Father of the Bride, the 2022 movie, gives viewers a fresh new take on the popular films, as it pits cultures and generations against one another.
Father of the Bride is a popular family comedy franchise. The original film dates all the way back to 1950, and now in 2022, a new version is coming to HBO Max. There is still a lot of drama, but there is also a bit of a culture clash and generation gap situations that add to the fun.
The story starts off with a heartbreaking therapy session between Billy (Andy Garcia) and Ingrid (Gloria Estefan), where it is realized that divorce is the only answer. It is never easy when a marriage decides to dissolve, and it is clear how hard this is on both of them. Their grown daughters are planning to come for a family visit and dinner, and the two decide this would be the best time to break it to them.
What they didn’t plan on, however, is that their oldest daughter Sofia (Adria Arjona) has just become engaged, and announces a new fiancé, Adan (Diego Boneta) that very night. Of course the parents have their daughter’s best interest at heart and decide to wait until after the wedding to share their not so happy news. The wedding is going to be a quick one, and they have just two months to plan.
This ticking timeline adds a whole lot of stress to the already fractured family. Not to mention that her fiancé is Mexican, and her family is Cuban. On top of all of this, her fiancé is very much of a younger generation, one that Billy does not understand. Culture clashes and generation gaps bring something new to this classic story, making it a fun and fresh take on a classic tale.
The overall story is good, although very predictable with every twist being expected and par for the course when it comes to a film like this. Nothing is shocking or out of the blue, and with a runtime of just under two hours, this throws off the pacing for Father of the Bride. There are moments where the movie really slows down, and viewers will be unable to help themselves from checking their watches.
Another issue with this film is that some of the dialogue is unnatural, or at the very least, not well delivered. There is one character in particular who simply feels out of water the entire time, and never really fits in. And that is Sofia’s fiancé, Adan (Diego Boneta). This is not to say he doesn’t try, because he does. There are just too many moments where his delivery falls flat. That, coupled with the fact that really isn’t any chemistry between Boneta and Arjona, makes the impact this character is supposed to have on the movie, quite meaningless.
While the family is celebrating on the yacht owned by Adan’s family, there are a few times where it is very clear a green screen was used. It won’t pull viewers completely out of the story, but it doesn’t help to keep them invested either. Father of the Bride clocks in at just about two hours, which is far too long for a movie like this. The comedy and heart are there, but if ten to fifteen minutes were shaved off, it would have come together much better.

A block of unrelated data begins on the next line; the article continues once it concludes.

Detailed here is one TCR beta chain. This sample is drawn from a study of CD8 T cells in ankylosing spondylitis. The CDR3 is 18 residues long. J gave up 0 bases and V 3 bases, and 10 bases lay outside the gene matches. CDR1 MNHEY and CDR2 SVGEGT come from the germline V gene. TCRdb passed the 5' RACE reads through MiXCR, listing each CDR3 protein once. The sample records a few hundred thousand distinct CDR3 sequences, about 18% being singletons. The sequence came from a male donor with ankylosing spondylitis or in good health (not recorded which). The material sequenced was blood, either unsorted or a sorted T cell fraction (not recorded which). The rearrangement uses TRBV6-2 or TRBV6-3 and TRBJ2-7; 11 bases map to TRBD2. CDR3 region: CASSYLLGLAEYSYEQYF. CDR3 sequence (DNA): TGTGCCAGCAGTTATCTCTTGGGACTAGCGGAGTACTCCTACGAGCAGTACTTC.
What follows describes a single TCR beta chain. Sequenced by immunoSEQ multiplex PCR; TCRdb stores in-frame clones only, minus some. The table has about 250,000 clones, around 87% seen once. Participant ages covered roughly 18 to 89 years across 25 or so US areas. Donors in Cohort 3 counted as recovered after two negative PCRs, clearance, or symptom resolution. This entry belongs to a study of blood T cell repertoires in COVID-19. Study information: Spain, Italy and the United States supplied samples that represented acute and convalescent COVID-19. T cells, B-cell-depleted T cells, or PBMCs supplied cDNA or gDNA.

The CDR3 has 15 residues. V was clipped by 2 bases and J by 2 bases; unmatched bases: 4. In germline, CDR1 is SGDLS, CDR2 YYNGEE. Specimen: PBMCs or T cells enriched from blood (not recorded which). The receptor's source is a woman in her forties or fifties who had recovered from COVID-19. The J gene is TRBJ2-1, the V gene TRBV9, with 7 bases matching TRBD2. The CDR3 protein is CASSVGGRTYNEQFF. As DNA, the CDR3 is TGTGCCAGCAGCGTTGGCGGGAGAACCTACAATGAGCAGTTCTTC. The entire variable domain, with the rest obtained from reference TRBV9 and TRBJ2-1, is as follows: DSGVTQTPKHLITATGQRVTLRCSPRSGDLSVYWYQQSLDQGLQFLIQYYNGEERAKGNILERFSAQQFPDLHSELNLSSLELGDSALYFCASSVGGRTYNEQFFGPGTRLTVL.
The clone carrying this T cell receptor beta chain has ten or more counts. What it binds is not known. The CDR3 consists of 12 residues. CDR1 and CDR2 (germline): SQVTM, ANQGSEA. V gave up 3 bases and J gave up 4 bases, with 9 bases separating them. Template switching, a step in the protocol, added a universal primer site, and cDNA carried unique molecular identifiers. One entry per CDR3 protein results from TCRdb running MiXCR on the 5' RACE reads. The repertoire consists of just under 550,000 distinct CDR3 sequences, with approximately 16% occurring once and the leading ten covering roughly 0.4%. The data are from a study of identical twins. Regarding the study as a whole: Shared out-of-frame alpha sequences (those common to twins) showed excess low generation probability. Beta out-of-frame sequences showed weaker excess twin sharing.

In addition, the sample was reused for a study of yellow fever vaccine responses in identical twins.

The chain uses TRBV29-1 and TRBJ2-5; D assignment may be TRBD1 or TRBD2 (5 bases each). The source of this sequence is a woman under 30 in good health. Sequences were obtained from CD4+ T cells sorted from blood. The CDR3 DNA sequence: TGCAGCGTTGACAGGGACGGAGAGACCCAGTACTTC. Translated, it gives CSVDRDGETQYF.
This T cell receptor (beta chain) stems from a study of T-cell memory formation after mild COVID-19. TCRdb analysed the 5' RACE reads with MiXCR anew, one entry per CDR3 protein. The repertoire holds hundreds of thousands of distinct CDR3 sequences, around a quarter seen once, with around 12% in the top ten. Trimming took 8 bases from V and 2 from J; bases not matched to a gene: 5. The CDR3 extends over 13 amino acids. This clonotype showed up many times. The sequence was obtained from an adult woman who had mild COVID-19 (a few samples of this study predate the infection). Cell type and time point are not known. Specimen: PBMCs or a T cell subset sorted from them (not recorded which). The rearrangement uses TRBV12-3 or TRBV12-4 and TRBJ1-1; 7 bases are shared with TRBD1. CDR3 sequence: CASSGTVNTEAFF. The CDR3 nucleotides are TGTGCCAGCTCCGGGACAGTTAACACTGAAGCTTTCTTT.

Garcia and Estefan are easily the best part of the movie, even if their relationship is under strain the entire time. Father of the Bride is the most special when these two share the screen. Their passion for their characters is plain to see and it is clear they dove into these roles feet first, willing to give it all they have. The two are the most relatable as well, showing that they are willing to put their differences aside to place their daughter first, until they simply can’t anymore.
All of that being said, it is nice to get a fresh new take on this well known story. If you don’t compare it to the Steve Martin version, which is nearly flawless, it is a quite enjoyable film. The addition of the different cultures and the generation issues between Billy and Adan, really bring something new to the story.
Viewers will know exactly where it is going the whole time, but the journey is still a lot of fun. The perfect way to deliver a remake – a similar story, with a fresh new feel.
A fresh, new take on a classic story that pits cultures and generations against one another. A heartwarming story, that is a whole lot of fun, even with its issues.
Rating: 3 out of 5
About Father of the Bride
Billy (Andy Garcia) and Ingrid (Gloria Estefan) are surprised when their eldest daughter Sofia (Adria Arjona) announces a new fiancé, Adan (Diego Boneta), and plans for a quick wedding. The news keeps Billy and Ingrid from announcing that they’re planning to divorce… but they hold off for the benefit of the family.
Billy’s initial opposition to the wedding cools, so long as his opinions carry the most weight. Soon, Adan’s headstrong father (Pedro Damián) arrives with his own traditions and family pride in tow. With the fathers vying to control the festivities, it becomes a game of one-upmanship—cultures clash, generations take sides and competing traditions collide. All relationships are tested as the roller coaster ride of wedding planning races toward the altar.
It stars Oscar nominee Andy Garcia alongside Gloria Estefan and Adria Arjona, Diego Boneta, Isabela Merced, Chloe Fineman and more.
Father of the Bride will be streaming starting Thursday, June 16th on HBO Max.
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Tessa Smith is a Rotten Tomatoes Tomatometer-approved Film and TV Critic. She is also a Freelance Writer. Tessa has been in the Entertainment writing business for almost ten years and is a member of several Critics Associations including the Critics Choice Association, Hollywood Critics Association, and the Greater Western New York Film Critics Association.